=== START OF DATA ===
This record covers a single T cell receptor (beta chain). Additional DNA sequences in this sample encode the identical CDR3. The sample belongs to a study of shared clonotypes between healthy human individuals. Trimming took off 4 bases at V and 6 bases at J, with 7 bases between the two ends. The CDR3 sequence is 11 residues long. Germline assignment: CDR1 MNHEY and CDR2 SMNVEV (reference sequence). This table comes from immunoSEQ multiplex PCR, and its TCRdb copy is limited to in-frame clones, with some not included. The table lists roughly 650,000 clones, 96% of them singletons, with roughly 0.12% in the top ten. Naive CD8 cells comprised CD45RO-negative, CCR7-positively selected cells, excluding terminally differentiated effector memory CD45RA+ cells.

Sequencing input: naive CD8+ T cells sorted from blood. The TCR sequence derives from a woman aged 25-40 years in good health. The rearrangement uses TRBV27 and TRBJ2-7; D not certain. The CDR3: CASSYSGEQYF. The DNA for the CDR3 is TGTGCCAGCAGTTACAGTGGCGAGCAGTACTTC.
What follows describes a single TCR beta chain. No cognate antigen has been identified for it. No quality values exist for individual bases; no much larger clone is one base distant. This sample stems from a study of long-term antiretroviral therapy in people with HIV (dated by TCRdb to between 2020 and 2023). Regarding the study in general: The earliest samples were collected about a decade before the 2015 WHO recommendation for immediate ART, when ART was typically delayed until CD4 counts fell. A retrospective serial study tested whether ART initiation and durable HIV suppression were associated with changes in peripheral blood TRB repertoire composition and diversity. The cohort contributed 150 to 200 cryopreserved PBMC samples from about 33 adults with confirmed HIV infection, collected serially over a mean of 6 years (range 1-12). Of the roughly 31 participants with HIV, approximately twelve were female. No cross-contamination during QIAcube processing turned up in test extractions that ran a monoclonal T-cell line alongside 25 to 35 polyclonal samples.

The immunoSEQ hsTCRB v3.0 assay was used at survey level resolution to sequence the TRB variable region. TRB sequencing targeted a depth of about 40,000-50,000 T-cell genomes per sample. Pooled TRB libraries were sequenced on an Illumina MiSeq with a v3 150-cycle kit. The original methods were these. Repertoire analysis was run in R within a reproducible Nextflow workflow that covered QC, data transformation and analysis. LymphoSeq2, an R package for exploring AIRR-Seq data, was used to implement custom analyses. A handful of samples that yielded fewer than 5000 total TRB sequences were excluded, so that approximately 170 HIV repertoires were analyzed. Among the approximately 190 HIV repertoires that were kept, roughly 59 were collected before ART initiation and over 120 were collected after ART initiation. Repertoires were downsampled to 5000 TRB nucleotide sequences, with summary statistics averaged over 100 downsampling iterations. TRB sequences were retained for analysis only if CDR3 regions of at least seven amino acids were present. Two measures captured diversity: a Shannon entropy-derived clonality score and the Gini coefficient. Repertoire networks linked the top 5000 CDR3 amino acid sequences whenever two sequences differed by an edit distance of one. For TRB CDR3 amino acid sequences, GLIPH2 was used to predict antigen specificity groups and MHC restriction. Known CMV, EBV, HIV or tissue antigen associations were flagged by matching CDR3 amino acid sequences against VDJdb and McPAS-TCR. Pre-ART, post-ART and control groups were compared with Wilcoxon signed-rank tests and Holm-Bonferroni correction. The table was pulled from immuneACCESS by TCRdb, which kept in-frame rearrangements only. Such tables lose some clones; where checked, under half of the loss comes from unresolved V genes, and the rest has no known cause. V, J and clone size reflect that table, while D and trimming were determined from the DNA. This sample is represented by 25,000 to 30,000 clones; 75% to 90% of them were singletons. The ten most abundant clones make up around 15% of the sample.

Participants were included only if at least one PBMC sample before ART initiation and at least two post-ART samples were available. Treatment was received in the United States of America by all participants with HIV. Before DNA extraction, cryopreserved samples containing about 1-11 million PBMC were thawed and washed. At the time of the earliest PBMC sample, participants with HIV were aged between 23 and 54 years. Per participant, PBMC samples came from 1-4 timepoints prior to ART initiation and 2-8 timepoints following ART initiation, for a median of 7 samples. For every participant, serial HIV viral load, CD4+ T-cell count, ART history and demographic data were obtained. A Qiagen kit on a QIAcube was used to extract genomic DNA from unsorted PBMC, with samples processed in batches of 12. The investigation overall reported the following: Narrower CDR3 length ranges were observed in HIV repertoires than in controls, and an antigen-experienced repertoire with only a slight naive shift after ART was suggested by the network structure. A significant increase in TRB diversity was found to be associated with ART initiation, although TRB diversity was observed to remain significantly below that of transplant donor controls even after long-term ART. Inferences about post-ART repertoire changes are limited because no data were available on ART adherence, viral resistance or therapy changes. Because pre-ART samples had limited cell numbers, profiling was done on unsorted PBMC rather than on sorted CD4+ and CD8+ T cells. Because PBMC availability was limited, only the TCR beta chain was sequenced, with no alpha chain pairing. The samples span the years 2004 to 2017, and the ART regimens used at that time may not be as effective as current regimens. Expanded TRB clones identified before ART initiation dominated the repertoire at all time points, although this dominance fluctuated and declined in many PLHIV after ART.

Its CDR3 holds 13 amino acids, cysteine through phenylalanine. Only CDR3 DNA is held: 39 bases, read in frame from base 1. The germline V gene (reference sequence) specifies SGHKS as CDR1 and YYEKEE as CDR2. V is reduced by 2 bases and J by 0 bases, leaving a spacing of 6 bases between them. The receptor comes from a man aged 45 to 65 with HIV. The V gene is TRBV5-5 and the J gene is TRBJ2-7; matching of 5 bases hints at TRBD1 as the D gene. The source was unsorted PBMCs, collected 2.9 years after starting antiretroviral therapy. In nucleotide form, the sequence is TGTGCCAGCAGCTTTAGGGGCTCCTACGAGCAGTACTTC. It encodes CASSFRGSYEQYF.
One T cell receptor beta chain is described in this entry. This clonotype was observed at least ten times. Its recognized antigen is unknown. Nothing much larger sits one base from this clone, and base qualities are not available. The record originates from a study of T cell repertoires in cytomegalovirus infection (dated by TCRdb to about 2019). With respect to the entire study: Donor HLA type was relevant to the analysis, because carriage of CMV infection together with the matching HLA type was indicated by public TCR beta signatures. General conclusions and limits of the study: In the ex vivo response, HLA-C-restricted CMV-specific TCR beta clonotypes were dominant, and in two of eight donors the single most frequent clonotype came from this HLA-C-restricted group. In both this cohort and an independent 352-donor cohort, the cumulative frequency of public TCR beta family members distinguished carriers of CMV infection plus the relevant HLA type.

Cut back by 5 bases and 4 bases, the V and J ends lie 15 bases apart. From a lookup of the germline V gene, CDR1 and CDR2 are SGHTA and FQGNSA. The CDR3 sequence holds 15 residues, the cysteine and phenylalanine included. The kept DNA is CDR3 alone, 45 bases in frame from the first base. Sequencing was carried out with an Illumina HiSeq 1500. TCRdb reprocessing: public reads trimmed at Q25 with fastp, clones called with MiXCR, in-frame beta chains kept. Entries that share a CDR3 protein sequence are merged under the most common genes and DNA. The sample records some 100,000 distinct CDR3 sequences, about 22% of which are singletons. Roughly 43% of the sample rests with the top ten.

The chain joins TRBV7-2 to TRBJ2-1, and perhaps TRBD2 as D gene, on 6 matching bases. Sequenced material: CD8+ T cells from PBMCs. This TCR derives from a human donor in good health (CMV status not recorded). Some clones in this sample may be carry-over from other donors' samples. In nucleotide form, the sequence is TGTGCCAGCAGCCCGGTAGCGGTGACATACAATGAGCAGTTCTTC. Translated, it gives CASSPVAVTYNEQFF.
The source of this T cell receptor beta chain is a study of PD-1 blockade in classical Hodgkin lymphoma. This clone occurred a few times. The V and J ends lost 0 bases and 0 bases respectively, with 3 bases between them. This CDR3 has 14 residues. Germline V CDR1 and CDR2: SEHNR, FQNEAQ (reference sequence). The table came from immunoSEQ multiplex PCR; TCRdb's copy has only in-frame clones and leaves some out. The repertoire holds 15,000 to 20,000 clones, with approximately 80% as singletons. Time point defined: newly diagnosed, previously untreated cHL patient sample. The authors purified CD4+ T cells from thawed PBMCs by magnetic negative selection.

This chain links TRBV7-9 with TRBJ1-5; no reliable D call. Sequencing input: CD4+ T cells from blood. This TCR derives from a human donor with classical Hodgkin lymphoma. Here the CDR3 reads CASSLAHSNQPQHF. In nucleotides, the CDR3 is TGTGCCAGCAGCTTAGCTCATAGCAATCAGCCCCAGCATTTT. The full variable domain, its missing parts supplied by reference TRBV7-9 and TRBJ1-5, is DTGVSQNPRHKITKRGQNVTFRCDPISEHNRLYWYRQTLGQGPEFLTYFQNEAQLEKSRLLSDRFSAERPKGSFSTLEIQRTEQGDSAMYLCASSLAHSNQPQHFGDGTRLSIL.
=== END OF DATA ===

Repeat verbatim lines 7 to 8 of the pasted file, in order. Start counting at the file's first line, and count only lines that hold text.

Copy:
One T cell receptor beta chain is described in this entry. This clonotype was observed at least ten times. Its recognized antigen is unknown. Nothing much larger sits one base from this clone, and base qualities are not available. The record originates from a study of T cell repertoires in cytomegalovirus infection (dated by TCRdb to about 2019). With respect to the entire study: Donor HLA type was relevant to the analysis, because carriage of CMV infection together with the matching HLA type was indicated by public TCR beta signatures. General conclusions and limits of the study: In the ex vivo response, HLA-C-restricted CMV-specific TCR beta clonotypes were dominant, and in two of eight donors the single most frequent clonotype came from this HLA-C-restricted group. In both this cohort and an independent 352-donor cohort, the cumulative frequency of public TCR beta family members distinguished carriers of CMV infection plus the relevant HLA type.

Cut back by 5 bases and 4 bases, the V and J ends lie 15 bases apart. From a lookup of the germline V gene, CDR1 and CDR2 are SGHTA and FQGNSA. The CDR3 sequence holds 15 residues, the cysteine and phenylalanine included. The kept DNA is CDR3 alone, 45 bases in frame from the first base. Sequencing was carried out with an Illumina HiSeq 1500. TCRdb reprocessing: public reads trimmed at Q25 with fastp, clones called with MiXCR, in-frame beta chains kept. Entries that share a CDR3 protein sequence are merged under the most common genes and DNA. The sample records some 100,000 distinct CDR3 sequences, about 22% of which are singletons. Roughly 43% of the sample rests with the top ten.